The price of crude oil has fluctuated wildly over the past 4 years. Having peaked in October 2018, the price plummeted by nearly 40% to January. Fears concerning oversupply in the market, coupled with global economic uncertainty, brought the price crashing down.
In efforts to firm up pricing, the Organization of the Petroleum Exporting Countries (OPEC) and Russia agreed to cut production by 1.2 million barrels per day. The price of oil has been firming since these efforts were made, but not nearly to the heights of autumn last year.
An uncertain future for the price of crude oil seems likely, as the USA has instigated sanctions on both Venezuela and Iran. It is expected that production in these countries could fall by 1.76 million barrels per day combined. The USA is Venezuela’s largest oil importer, and restriction to imports from PDVSA, Venezuela’s state-owned oil company, will have a significant knock on effect. The sanctions come in light of President Maduro’s refusal to cede power to opposition leader Juan Guaido, who many recognise as the official leader.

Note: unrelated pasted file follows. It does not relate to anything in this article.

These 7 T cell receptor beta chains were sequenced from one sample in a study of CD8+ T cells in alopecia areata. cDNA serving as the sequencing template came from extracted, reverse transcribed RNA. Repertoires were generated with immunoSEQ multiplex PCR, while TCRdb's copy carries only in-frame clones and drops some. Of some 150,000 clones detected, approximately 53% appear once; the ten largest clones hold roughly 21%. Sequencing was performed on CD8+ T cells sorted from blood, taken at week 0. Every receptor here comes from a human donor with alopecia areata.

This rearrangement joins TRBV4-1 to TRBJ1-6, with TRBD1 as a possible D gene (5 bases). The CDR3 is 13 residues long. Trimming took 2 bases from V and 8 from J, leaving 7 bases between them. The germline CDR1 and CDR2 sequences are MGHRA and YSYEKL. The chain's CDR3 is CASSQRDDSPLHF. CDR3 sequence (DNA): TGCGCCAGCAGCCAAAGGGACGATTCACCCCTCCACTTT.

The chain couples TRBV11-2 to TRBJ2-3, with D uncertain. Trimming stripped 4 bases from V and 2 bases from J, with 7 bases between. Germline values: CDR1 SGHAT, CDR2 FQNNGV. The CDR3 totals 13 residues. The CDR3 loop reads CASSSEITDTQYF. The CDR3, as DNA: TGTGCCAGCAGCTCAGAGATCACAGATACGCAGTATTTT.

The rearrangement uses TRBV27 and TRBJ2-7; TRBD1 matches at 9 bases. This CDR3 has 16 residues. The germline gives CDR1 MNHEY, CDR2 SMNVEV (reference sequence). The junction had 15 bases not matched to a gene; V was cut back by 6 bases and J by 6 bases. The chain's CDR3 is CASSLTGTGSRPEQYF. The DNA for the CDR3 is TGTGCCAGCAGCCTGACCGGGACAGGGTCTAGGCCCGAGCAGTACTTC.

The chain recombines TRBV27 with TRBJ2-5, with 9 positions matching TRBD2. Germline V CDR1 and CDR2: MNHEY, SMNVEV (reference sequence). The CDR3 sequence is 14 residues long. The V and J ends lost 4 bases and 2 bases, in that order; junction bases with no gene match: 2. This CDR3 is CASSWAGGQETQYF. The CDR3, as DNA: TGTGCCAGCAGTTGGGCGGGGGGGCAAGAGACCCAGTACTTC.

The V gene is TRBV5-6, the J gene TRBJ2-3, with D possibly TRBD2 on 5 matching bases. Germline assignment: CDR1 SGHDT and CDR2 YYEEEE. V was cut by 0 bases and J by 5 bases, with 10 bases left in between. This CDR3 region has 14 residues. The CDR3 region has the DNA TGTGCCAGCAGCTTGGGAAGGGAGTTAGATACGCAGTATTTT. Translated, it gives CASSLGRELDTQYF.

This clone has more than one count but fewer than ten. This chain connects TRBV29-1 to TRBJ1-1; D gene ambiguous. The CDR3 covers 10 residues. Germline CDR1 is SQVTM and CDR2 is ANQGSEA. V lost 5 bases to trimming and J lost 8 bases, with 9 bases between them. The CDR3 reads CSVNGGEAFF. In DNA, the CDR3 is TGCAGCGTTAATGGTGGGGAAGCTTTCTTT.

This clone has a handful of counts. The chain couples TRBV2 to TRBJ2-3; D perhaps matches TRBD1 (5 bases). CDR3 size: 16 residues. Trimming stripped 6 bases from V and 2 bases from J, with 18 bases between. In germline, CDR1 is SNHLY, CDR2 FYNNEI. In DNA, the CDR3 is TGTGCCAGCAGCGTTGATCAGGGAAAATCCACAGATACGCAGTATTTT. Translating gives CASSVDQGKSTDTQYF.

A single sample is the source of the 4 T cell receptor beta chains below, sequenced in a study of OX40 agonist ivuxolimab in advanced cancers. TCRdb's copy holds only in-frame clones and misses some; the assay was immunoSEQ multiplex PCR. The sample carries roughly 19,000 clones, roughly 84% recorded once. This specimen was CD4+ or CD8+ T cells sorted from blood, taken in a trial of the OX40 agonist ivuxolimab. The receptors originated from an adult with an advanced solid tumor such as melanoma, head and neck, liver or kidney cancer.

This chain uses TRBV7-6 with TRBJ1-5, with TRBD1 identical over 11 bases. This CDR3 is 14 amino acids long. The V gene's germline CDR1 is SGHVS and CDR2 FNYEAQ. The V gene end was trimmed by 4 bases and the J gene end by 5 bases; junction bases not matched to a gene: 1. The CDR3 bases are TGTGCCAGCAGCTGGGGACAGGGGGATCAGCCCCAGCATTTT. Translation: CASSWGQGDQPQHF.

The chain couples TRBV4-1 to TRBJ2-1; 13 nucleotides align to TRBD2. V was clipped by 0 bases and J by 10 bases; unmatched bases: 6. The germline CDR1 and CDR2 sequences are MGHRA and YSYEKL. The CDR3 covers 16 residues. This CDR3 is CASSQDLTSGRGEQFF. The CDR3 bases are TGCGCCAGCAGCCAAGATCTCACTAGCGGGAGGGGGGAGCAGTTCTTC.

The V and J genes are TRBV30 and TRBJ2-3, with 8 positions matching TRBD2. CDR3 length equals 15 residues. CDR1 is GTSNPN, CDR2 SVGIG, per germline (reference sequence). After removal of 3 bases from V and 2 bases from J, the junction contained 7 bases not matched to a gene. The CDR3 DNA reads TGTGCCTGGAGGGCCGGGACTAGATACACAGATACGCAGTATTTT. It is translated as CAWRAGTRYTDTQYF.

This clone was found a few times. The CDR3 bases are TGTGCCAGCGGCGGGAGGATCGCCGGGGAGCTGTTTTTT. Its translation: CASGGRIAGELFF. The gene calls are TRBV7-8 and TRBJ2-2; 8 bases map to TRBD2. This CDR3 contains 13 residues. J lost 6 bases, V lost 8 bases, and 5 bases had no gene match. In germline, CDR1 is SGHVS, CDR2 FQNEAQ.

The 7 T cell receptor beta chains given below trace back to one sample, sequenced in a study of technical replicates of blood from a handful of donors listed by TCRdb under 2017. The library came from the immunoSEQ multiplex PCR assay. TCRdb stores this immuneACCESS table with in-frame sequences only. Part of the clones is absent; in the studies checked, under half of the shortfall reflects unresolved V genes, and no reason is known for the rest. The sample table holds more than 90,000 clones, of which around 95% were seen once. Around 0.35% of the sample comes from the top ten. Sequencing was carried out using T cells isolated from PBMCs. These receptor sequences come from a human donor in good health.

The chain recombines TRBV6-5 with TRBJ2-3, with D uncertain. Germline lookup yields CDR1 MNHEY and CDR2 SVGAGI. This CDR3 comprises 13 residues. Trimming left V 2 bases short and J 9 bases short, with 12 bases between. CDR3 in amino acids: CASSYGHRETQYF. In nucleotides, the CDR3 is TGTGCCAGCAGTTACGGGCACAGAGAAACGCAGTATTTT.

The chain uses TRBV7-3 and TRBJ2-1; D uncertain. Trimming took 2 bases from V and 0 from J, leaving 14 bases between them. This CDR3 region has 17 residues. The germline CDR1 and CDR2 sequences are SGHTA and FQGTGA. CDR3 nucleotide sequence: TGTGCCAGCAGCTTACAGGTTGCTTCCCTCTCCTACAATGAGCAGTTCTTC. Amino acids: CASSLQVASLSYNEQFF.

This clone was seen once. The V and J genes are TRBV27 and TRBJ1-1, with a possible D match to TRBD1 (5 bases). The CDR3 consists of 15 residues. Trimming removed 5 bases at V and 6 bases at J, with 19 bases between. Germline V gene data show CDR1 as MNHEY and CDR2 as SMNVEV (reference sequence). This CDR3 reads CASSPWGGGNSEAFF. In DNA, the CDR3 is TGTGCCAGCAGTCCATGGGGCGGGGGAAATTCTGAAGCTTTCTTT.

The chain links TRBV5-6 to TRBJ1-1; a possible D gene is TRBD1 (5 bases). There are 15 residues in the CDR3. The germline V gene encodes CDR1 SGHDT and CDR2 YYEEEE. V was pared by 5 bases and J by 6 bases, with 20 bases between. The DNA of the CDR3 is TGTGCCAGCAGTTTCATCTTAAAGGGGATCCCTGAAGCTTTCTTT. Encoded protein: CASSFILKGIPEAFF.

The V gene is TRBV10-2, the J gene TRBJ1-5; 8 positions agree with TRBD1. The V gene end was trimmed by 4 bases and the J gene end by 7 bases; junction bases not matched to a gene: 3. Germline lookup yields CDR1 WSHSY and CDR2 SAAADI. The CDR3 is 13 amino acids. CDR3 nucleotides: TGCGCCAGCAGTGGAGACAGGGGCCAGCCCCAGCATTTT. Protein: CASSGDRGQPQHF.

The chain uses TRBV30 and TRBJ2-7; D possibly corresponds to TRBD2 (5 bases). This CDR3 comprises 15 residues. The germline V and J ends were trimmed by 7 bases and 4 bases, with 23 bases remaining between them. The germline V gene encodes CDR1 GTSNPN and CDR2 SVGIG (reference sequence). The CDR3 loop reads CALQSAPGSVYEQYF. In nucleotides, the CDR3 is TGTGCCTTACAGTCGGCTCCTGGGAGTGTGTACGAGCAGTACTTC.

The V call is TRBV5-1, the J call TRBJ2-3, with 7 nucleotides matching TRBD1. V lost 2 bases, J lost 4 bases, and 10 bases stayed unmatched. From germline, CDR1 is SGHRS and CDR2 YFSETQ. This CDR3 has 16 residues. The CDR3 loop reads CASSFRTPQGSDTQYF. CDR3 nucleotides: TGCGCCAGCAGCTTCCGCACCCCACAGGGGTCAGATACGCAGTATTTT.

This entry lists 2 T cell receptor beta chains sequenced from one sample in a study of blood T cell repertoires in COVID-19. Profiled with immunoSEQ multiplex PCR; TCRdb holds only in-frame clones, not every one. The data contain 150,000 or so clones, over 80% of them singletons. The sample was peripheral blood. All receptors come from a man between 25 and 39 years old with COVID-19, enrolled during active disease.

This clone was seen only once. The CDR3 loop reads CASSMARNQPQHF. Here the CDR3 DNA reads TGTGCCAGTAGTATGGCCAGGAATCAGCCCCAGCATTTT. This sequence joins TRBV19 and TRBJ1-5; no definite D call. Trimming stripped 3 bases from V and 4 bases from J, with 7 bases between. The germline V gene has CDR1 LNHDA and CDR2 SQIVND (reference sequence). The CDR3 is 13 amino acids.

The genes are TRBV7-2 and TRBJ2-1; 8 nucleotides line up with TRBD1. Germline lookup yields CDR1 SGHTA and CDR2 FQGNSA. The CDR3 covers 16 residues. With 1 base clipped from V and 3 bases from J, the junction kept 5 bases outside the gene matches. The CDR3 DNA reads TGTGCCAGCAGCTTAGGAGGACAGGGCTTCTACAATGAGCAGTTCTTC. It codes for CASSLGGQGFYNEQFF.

Fluctuations to crude oil pricing have a direct effect on the cost of food and beverages. Production and transport costs are a key component in the overall cost of food and drink and are underpinned by oil cost. Forecasts for this year, by the U.S. Energy Information Administration, predict an average price of $61 and $62 per barrel for 2019 and 2020 respectively, around $10 below 2018’s average.
Whilst bad news for crude oil producers, if forecasts are correct, we would expect to see lower costs associated with food production and transport for the next couple of years.